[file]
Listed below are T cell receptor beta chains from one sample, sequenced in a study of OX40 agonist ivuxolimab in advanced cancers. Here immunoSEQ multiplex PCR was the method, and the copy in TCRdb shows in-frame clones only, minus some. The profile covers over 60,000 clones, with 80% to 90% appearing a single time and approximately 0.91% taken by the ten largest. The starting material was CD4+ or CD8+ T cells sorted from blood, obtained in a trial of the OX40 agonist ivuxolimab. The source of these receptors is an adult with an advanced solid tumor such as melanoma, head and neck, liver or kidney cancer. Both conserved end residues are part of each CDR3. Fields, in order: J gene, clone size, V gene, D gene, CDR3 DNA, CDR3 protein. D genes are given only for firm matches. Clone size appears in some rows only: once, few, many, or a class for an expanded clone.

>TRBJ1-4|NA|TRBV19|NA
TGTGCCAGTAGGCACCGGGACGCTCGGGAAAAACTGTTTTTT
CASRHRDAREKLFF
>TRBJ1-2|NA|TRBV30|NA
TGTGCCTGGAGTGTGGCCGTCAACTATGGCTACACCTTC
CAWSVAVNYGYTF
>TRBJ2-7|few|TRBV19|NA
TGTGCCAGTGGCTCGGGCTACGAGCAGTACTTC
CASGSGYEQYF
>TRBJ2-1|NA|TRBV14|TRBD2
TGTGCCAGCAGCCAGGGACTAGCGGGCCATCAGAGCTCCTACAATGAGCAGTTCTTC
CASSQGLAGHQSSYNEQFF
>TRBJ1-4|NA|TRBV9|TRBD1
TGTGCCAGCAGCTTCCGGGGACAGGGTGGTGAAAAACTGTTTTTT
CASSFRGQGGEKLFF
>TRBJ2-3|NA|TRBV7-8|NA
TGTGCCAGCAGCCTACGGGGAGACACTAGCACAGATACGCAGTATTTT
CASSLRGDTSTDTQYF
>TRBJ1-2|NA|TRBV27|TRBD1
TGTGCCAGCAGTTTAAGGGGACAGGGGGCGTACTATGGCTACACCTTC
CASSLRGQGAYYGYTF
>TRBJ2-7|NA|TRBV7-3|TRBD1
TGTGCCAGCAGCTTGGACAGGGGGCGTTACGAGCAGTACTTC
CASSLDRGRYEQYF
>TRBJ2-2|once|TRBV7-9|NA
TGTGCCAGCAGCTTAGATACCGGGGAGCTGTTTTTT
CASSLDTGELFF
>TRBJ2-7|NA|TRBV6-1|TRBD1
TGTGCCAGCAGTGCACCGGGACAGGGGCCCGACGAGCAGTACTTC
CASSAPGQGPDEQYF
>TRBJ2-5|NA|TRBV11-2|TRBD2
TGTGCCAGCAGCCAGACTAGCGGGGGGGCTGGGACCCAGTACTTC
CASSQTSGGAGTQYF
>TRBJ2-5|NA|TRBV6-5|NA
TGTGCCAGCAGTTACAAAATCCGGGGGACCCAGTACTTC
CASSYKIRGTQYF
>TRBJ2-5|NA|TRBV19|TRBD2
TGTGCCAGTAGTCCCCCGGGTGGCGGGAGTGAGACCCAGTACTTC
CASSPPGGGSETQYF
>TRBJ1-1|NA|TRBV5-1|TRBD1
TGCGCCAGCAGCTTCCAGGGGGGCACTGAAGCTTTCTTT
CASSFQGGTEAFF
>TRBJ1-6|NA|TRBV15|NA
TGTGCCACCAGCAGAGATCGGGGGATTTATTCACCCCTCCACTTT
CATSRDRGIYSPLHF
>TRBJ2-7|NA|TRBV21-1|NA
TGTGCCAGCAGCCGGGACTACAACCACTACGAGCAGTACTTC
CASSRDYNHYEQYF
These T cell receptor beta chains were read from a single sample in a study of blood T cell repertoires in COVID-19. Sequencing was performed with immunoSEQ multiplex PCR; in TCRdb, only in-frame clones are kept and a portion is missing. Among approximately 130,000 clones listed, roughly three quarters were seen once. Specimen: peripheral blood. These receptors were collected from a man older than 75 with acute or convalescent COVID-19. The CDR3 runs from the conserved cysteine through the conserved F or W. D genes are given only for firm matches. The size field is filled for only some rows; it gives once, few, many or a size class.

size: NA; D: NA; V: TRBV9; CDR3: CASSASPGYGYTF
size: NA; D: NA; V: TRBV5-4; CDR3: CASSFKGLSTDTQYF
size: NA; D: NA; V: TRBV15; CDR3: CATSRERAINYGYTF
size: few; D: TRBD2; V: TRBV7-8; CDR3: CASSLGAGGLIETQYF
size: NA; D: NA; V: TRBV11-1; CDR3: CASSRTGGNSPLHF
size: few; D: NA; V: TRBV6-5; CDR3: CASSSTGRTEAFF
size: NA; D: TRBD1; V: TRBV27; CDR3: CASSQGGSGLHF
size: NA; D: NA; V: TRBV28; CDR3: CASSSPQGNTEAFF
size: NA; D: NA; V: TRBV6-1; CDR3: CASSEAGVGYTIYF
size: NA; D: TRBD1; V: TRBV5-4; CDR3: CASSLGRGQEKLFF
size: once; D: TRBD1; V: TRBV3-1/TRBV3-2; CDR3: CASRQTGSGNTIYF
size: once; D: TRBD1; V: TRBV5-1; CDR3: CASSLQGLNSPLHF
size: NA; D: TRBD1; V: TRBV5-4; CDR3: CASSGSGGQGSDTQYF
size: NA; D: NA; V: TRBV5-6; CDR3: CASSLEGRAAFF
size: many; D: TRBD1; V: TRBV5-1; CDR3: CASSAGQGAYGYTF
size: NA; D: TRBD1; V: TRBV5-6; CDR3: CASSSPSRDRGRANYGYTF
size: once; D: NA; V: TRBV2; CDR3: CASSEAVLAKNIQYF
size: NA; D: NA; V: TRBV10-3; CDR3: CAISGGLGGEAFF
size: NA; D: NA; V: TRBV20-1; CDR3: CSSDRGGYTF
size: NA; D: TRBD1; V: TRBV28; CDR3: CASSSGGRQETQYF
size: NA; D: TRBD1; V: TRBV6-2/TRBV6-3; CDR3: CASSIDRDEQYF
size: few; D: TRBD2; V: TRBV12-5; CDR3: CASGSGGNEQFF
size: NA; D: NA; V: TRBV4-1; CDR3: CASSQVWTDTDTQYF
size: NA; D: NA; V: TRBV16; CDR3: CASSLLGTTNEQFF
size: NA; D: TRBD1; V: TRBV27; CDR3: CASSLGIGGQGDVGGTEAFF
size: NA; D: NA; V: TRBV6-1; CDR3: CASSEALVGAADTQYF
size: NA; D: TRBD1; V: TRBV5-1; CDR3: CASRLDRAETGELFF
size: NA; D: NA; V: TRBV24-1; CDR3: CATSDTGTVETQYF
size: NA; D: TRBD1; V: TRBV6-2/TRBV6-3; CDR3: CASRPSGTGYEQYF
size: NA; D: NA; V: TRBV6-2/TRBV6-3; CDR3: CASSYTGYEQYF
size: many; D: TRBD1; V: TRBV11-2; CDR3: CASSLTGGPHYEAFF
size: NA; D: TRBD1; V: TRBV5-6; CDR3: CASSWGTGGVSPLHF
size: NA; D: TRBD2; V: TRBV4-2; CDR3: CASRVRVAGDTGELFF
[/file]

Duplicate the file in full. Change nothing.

Listed below are T cell receptor beta chains from one sample, sequenced in a study of OX40 agonist ivuxolimab in advanced cancers. Here immunoSEQ multiplex PCR was the method, and the copy in TCRdb shows in-frame clones only, minus some. The profile covers over 60,000 clones, with 80% to 90% appearing a single time and approximately 0.91% taken by the ten largest. The starting material was CD4+ or CD8+ T cells sorted from blood, obtained in a trial of the OX40 agonist ivuxolimab. The source of these receptors is an adult with an advanced solid tumor such as melanoma, head and neck, liver or kidney cancer. Both conserved end residues are part of each CDR3. Fields, in order: J gene, clone size, V gene, D gene, CDR3 DNA, CDR3 protein. D genes are given only for firm matches. Clone size appears in some rows only: once, few, many, or a class for an expanded clone.

>TRBJ1-4|NA|TRBV19|NA
TGTGCCAGTAGGCACCGGGACGCTCGGGAAAAACTGTTTTTT
CASRHRDAREKLFF
>TRBJ1-2|NA|TRBV30|NA
TGTGCCTGGAGTGTGGCCGTCAACTATGGCTACACCTTC
CAWSVAVNYGYTF
>TRBJ2-7|few|TRBV19|NA
TGTGCCAGTGGCTCGGGCTACGAGCAGTACTTC
CASGSGYEQYF
>TRBJ2-1|NA|TRBV14|TRBD2
TGTGCCAGCAGCCAGGGACTAGCGGGCCATCAGAGCTCCTACAATGAGCAGTTCTTC
CASSQGLAGHQSSYNEQFF
>TRBJ1-4|NA|TRBV9|TRBD1
TGTGCCAGCAGCTTCCGGGGACAGGGTGGTGAAAAACTGTTTTTT
CASSFRGQGGEKLFF
>TRBJ2-3|NA|TRBV7-8|NA
TGTGCCAGCAGCCTACGGGGAGACACTAGCACAGATACGCAGTATTTT
CASSLRGDTSTDTQYF
>TRBJ1-2|NA|TRBV27|TRBD1
TGTGCCAGCAGTTTAAGGGGACAGGGGGCGTACTATGGCTACACCTTC
CASSLRGQGAYYGYTF
>TRBJ2-7|NA|TRBV7-3|TRBD1
TGTGCCAGCAGCTTGGACAGGGGGCGTTACGAGCAGTACTTC
CASSLDRGRYEQYF
>TRBJ2-2|once|TRBV7-9|NA
TGTGCCAGCAGCTTAGATACCGGGGAGCTGTTTTTT
CASSLDTGELFF
>TRBJ2-7|NA|TRBV6-1|TRBD1
TGTGCCAGCAGTGCACCGGGACAGGGGCCCGACGAGCAGTACTTC
CASSAPGQGPDEQYF
>TRBJ2-5|NA|TRBV11-2|TRBD2
TGTGCCAGCAGCCAGACTAGCGGGGGGGCTGGGACCCAGTACTTC
CASSQTSGGAGTQYF
>TRBJ2-5|NA|TRBV6-5|NA
TGTGCCAGCAGTTACAAAATCCGGGGGACCCAGTACTTC
CASSYKIRGTQYF
>TRBJ2-5|NA|TRBV19|TRBD2
TGTGCCAGTAGTCCCCCGGGTGGCGGGAGTGAGACCCAGTACTTC
CASSPPGGGSETQYF
>TRBJ1-1|NA|TRBV5-1|TRBD1
TGCGCCAGCAGCTTCCAGGGGGGCACTGAAGCTTTCTTT
CASSFQGGTEAFF
>TRBJ1-6|NA|TRBV15|NA
TGTGCCACCAGCAGAGATCGGGGGATTTATTCACCCCTCCACTTT
CATSRDRGIYSPLHF
>TRBJ2-7|NA|TRBV21-1|NA
TGTGCCAGCAGCCGGGACTACAACCACTACGAGCAGTACTTC
CASSRDYNHYEQYF
These T cell receptor beta chains were read from a single sample in a study of blood T cell repertoires in COVID-19. Sequencing was performed with immunoSEQ multiplex PCR; in TCRdb, only in-frame clones are kept and a portion is missing. Among approximately 130,000 clones listed, roughly three quarters were seen once. Specimen: peripheral blood. These receptors were collected from a man older than 75 with acute or convalescent COVID-19. The CDR3 runs from the conserved cysteine through the conserved F or W. D genes are given only for firm matches. The size field is filled for only some rows; it gives once, few, many or a size class.

size: NA; D: NA; V: TRBV9; CDR3: CASSASPGYGYTF
size: NA; D: NA; V: TRBV5-4; CDR3: CASSFKGLSTDTQYF
size: NA; D: NA; V: TRBV15; CDR3: CATSRERAINYGYTF
size: few; D: TRBD2; V: TRBV7-8; CDR3: CASSLGAGGLIETQYF
size: NA; D: NA; V: TRBV11-1; CDR3: CASSRTGGNSPLHF
size: few; D: NA; V: TRBV6-5; CDR3: CASSSTGRTEAFF
size: NA; D: TRBD1; V: TRBV27; CDR3: CASSQGGSGLHF
size: NA; D: NA; V: TRBV28; CDR3: CASSSPQGNTEAFF
size: NA; D: NA; V: TRBV6-1; CDR3: CASSEAGVGYTIYF
size: NA; D: TRBD1; V: TRBV5-4; CDR3: CASSLGRGQEKLFF
size: once; D: TRBD1; V: TRBV3-1/TRBV3-2; CDR3: CASRQTGSGNTIYF
size: once; D: TRBD1; V: TRBV5-1; CDR3: CASSLQGLNSPLHF
size: NA; D: TRBD1; V: TRBV5-4; CDR3: CASSGSGGQGSDTQYF
size: NA; D: NA; V: TRBV5-6; CDR3: CASSLEGRAAFF
size: many; D: TRBD1; V: TRBV5-1; CDR3: CASSAGQGAYGYTF
size: NA; D: TRBD1; V: TRBV5-6; CDR3: CASSSPSRDRGRANYGYTF
size: once; D: NA; V: TRBV2; CDR3: CASSEAVLAKNIQYF
size: NA; D: NA; V: TRBV10-3; CDR3: CAISGGLGGEAFF
size: NA; D: NA; V: TRBV20-1; CDR3: CSSDRGGYTF
size: NA; D: TRBD1; V: TRBV28; CDR3: CASSSGGRQETQYF
size: NA; D: TRBD1; V: TRBV6-2/TRBV6-3; CDR3: CASSIDRDEQYF
size: few; D: TRBD2; V: TRBV12-5; CDR3: CASGSGGNEQFF
size: NA; D: NA; V: TRBV4-1; CDR3: CASSQVWTDTDTQYF
size: NA; D: NA; V: TRBV16; CDR3: CASSLLGTTNEQFF
size: NA; D: TRBD1; V: TRBV27; CDR3: CASSLGIGGQGDVGGTEAFF
size: NA; D: NA; V: TRBV6-1; CDR3: CASSEALVGAADTQYF
size: NA; D: TRBD1; V: TRBV5-1; CDR3: CASRLDRAETGELFF
size: NA; D: NA; V: TRBV24-1; CDR3: CATSDTGTVETQYF
size: NA; D: TRBD1; V: TRBV6-2/TRBV6-3; CDR3: CASRPSGTGYEQYF
size: NA; D: NA; V: TRBV6-2/TRBV6-3; CDR3: CASSYTGYEQYF
size: many; D: TRBD1; V: TRBV11-2; CDR3: CASSLTGGPHYEAFF
size: NA; D: TRBD1; V: TRBV5-6; CDR3: CASSWGTGGVSPLHF
size: NA; D: TRBD2; V: TRBV4-2; CDR3: CASRVRVAGDTGELFF